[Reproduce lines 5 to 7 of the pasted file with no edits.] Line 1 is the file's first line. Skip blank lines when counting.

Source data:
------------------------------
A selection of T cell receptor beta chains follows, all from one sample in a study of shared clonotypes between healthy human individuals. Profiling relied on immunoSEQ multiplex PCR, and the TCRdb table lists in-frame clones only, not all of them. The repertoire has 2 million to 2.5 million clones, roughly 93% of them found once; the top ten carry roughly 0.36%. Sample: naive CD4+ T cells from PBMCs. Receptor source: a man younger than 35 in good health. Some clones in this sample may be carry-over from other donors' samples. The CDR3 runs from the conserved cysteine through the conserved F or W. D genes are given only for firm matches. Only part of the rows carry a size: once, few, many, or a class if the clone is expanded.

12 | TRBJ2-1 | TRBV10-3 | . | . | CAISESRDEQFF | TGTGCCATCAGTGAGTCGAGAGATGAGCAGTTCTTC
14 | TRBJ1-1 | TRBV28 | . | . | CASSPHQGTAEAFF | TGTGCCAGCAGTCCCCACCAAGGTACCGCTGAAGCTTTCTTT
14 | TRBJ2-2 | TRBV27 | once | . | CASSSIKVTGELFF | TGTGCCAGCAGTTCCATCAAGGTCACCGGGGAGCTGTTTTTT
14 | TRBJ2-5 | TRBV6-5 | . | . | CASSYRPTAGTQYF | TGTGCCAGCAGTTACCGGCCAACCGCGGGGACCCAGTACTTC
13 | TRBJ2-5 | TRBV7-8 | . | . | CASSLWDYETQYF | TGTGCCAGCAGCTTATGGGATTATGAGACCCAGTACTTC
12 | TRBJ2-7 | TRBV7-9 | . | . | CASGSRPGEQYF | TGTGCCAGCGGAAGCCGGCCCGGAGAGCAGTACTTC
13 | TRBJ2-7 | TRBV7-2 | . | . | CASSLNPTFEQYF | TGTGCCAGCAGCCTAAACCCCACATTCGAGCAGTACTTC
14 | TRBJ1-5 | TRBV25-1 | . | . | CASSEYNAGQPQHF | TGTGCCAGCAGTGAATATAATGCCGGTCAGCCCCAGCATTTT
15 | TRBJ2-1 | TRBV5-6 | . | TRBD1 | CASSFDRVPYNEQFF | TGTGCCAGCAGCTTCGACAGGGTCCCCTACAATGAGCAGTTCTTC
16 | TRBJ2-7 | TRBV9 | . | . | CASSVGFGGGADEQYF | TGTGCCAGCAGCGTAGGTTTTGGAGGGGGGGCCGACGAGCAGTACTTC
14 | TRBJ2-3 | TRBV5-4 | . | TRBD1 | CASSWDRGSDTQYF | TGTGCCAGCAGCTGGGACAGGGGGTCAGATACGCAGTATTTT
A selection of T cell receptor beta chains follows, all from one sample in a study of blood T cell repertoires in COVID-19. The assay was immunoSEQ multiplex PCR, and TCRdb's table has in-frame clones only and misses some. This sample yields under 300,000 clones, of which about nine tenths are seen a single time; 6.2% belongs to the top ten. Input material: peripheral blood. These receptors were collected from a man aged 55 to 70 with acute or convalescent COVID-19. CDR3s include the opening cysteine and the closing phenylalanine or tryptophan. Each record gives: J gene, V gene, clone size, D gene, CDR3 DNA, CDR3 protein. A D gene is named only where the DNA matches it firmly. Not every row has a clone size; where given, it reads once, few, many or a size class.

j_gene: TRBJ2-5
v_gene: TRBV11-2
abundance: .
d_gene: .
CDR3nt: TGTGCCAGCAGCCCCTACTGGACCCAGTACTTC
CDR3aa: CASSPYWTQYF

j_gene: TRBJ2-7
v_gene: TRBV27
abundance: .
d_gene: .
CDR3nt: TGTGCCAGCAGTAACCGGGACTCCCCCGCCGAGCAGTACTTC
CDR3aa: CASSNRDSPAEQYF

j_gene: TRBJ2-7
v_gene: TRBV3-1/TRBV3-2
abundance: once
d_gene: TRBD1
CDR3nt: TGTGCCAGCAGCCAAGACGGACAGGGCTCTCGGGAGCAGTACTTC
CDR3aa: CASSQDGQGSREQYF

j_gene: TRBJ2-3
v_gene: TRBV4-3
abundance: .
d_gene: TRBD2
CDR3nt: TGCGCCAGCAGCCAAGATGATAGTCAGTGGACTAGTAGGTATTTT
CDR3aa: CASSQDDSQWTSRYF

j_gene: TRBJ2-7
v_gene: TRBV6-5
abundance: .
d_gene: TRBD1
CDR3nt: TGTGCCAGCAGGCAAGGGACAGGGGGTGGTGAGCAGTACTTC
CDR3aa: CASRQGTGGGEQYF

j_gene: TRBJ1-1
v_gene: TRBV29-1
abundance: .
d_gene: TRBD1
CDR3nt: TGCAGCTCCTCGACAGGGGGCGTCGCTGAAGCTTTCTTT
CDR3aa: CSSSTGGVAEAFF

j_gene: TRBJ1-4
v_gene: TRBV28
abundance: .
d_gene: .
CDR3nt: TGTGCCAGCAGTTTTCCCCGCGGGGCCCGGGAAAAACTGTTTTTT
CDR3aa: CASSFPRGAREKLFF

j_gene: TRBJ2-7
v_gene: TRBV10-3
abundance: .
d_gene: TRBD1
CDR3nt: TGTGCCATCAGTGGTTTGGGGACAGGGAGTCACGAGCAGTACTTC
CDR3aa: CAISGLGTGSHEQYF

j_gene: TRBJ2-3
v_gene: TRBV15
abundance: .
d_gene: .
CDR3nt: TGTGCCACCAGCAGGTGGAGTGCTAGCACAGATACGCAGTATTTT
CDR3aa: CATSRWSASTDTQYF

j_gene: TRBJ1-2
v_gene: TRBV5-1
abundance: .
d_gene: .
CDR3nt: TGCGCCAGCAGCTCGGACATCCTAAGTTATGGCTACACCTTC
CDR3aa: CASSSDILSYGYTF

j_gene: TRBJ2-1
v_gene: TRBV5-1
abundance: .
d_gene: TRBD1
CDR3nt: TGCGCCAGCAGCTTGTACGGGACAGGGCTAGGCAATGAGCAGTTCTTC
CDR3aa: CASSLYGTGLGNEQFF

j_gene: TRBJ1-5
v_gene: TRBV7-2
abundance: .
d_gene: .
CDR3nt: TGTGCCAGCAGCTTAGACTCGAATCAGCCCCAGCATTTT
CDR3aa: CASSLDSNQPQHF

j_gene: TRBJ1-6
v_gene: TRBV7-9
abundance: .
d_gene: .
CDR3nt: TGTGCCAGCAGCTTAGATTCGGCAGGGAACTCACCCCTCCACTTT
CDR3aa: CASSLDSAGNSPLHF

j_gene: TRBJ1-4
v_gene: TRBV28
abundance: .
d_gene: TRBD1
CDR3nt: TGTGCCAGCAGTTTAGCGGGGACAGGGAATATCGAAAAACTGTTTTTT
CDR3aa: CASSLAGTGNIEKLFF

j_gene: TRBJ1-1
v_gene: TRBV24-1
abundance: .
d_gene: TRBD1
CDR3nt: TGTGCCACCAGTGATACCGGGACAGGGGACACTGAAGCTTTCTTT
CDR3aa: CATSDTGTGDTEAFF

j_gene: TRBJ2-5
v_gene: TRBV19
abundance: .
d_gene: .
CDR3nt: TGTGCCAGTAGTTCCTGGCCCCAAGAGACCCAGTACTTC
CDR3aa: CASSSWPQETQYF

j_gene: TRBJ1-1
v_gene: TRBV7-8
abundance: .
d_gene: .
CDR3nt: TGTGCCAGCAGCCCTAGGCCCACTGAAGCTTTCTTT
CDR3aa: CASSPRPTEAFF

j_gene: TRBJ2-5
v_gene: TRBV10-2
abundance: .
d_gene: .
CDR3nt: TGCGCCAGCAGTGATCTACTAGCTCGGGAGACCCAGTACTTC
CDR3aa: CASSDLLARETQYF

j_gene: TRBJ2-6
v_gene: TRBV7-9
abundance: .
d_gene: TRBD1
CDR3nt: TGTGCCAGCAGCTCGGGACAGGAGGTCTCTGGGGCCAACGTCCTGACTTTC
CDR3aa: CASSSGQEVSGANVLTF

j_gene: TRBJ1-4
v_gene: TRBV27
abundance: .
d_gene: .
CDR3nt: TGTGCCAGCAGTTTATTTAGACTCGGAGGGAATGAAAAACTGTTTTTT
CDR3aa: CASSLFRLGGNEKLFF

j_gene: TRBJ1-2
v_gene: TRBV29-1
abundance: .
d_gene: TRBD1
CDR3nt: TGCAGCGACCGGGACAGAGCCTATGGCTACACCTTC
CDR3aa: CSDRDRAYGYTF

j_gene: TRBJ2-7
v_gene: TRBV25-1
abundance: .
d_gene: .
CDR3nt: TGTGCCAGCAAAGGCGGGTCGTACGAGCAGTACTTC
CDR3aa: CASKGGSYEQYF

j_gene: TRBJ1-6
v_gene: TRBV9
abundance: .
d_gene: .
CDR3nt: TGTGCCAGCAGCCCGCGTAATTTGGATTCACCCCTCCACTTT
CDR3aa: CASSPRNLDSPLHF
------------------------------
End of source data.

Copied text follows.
14 | TRBJ2-5 | TRBV6-5 | . | . | CASSYRPTAGTQYF | TGTGCCAGCAGTTACCGGCCAACCGCGGGGACCCAGTACTTC
13 | TRBJ2-5 | TRBV7-8 | . | . | CASSLWDYETQYF | TGTGCCAGCAGCTTATGGGATTATGAGACCCAGTACTTC
12 | TRBJ2-7 | TRBV7-9 | . | . | CASGSRPGEQYF | TGTGCCAGCGGAAGCCGGCCCGGAGAGCAGTACTTC